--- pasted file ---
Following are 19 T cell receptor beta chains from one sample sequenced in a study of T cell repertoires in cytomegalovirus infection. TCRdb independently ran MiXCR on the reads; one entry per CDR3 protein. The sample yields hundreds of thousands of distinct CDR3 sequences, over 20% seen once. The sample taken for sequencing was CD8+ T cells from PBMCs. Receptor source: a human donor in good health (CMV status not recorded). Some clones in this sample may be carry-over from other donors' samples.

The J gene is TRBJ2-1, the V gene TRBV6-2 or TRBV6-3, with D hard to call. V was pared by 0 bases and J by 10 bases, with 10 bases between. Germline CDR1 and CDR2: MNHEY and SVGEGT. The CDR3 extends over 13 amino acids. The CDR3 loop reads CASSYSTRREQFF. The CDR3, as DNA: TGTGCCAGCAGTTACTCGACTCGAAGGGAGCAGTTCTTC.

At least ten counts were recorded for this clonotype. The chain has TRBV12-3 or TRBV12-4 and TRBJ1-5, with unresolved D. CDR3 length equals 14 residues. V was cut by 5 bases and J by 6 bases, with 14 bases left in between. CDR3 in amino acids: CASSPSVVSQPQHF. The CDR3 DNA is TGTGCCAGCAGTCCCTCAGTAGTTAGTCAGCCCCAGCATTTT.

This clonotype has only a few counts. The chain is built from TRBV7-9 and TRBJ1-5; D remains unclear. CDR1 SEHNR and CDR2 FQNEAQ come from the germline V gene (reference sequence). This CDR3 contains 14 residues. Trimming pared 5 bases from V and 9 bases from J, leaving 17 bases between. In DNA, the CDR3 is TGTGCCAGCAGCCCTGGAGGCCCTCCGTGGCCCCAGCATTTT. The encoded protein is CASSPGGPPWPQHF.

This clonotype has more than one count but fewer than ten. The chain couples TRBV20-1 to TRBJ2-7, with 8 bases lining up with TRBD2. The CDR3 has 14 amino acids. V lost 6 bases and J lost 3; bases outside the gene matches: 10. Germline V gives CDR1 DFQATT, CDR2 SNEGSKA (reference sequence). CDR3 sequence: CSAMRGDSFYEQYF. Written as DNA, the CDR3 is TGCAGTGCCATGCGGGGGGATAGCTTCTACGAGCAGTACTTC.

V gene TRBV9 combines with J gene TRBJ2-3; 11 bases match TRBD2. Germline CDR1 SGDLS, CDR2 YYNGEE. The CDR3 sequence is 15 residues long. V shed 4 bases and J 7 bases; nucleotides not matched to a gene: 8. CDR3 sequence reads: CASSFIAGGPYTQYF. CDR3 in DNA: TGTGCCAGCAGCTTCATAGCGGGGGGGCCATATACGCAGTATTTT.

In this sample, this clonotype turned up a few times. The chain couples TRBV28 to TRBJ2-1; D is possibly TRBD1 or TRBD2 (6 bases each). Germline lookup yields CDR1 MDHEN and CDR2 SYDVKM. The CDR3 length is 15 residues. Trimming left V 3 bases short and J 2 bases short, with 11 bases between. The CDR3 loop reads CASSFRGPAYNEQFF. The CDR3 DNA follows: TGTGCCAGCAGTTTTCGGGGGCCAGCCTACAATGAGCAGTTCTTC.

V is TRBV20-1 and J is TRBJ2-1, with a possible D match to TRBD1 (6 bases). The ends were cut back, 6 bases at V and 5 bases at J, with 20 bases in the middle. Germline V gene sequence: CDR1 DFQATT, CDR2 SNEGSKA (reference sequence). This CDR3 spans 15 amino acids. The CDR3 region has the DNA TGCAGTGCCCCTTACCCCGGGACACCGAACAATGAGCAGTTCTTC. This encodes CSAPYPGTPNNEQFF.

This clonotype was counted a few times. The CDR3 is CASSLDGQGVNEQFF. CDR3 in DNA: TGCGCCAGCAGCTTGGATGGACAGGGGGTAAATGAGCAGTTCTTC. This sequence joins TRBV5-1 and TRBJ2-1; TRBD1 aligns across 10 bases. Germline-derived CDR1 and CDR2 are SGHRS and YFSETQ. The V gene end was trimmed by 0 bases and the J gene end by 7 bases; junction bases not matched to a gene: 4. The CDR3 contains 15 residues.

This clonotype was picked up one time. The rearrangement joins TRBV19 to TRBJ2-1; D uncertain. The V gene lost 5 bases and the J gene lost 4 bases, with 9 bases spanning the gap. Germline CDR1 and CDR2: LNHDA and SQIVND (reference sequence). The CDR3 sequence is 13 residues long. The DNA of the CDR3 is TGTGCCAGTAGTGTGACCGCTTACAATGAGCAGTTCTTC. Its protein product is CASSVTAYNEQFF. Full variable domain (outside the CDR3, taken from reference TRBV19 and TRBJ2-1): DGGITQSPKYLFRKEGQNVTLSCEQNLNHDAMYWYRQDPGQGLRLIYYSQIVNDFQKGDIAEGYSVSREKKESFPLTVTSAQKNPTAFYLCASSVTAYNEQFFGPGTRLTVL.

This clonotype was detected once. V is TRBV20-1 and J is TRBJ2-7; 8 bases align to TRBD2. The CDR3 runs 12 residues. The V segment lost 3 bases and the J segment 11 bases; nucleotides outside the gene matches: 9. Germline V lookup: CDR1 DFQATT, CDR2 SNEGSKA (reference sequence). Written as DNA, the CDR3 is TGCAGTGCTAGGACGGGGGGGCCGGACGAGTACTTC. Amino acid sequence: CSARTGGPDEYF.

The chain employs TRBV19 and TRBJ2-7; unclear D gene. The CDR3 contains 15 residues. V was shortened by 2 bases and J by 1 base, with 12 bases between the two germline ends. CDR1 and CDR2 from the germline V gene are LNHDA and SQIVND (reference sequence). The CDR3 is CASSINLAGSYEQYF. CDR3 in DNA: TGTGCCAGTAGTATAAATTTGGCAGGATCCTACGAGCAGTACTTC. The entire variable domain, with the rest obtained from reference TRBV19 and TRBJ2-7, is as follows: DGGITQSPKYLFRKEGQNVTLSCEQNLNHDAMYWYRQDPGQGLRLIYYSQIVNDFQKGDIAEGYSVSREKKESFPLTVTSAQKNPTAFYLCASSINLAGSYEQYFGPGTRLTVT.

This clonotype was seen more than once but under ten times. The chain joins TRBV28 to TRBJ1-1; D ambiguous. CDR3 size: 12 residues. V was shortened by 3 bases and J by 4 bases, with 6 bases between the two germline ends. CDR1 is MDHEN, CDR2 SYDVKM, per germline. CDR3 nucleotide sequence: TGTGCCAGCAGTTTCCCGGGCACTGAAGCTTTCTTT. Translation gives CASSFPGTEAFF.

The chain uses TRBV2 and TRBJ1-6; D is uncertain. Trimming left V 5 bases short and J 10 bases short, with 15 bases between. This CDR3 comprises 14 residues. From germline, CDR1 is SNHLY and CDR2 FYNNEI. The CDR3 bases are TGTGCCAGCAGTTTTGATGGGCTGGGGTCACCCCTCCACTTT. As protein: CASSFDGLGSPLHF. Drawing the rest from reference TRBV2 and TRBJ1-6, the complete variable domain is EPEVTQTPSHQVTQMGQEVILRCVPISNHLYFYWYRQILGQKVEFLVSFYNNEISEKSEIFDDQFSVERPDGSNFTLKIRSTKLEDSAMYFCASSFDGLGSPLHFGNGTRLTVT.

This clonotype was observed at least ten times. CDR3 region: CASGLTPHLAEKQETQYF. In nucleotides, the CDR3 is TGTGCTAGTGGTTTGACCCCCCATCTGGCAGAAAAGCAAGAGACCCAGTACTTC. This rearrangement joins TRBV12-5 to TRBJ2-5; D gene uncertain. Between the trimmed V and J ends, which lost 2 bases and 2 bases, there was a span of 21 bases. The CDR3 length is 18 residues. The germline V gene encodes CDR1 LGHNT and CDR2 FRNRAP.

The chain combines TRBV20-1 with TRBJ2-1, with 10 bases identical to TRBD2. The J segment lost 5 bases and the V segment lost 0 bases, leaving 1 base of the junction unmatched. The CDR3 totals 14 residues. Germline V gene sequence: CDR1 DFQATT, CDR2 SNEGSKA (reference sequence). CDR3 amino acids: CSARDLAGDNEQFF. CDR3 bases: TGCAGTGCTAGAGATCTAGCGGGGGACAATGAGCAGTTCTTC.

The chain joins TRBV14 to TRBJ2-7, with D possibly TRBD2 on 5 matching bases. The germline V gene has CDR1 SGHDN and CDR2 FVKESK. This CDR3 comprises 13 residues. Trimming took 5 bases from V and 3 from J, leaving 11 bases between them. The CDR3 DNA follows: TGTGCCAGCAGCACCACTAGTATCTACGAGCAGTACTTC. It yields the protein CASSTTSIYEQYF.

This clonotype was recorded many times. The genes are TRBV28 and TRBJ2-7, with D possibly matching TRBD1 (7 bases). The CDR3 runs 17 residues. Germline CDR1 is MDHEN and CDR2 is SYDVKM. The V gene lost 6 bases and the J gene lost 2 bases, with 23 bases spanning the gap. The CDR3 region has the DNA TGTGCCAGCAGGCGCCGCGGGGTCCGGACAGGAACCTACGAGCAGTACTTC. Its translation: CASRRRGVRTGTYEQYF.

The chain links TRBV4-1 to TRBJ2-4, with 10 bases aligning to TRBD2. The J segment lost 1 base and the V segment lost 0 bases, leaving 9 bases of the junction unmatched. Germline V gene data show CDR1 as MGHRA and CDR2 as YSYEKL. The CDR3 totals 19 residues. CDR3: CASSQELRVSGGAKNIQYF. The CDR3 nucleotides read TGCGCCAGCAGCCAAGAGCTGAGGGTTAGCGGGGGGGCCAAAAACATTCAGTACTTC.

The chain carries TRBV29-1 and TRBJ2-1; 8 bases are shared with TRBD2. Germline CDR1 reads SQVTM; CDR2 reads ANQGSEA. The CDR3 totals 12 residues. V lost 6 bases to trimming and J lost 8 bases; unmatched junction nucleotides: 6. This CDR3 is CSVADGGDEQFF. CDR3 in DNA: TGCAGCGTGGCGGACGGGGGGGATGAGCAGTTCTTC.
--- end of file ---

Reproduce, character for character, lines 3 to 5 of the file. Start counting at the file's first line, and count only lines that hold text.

At least ten counts were recorded for this clonotype. The chain has TRBV12-3 or TRBV12-4 and TRBJ1-5, with unresolved D. CDR3 length equals 14 residues. V was cut by 5 bases and J by 6 bases, with 14 bases left in between. CDR3 in amino acids: CASSPSVVSQPQHF. The CDR3 DNA is TGTGCCAGCAGTCCCTCAGTAGTTAGTCAGCCCCAGCATTTT.

This clonotype has only a few counts. The chain is built from TRBV7-9 and TRBJ1-5; D remains unclear. CDR1 SEHNR and CDR2 FQNEAQ come from the germline V gene (reference sequence). This CDR3 contains 14 residues. Trimming pared 5 bases from V and 9 bases from J, leaving 17 bases between. In DNA, the CDR3 is TGTGCCAGCAGCCCTGGAGGCCCTCCGTGGCCCCAGCATTTT. The encoded protein is CASSPGGPPWPQHF.

This clonotype has more than one count but fewer than ten. The chain couples TRBV20-1 to TRBJ2-7, with 8 bases lining up with TRBD2. The CDR3 has 14 amino acids. V lost 6 bases and J lost 3; bases outside the gene matches: 10. Germline V gives CDR1 DFQATT, CDR2 SNEGSKA (reference sequence). CDR3 sequence: CSAMRGDSFYEQYF. Written as DNA, the CDR3 is TGCAGTGCCATGCGGGGGGATAGCTTCTACGAGCAGTACTTC.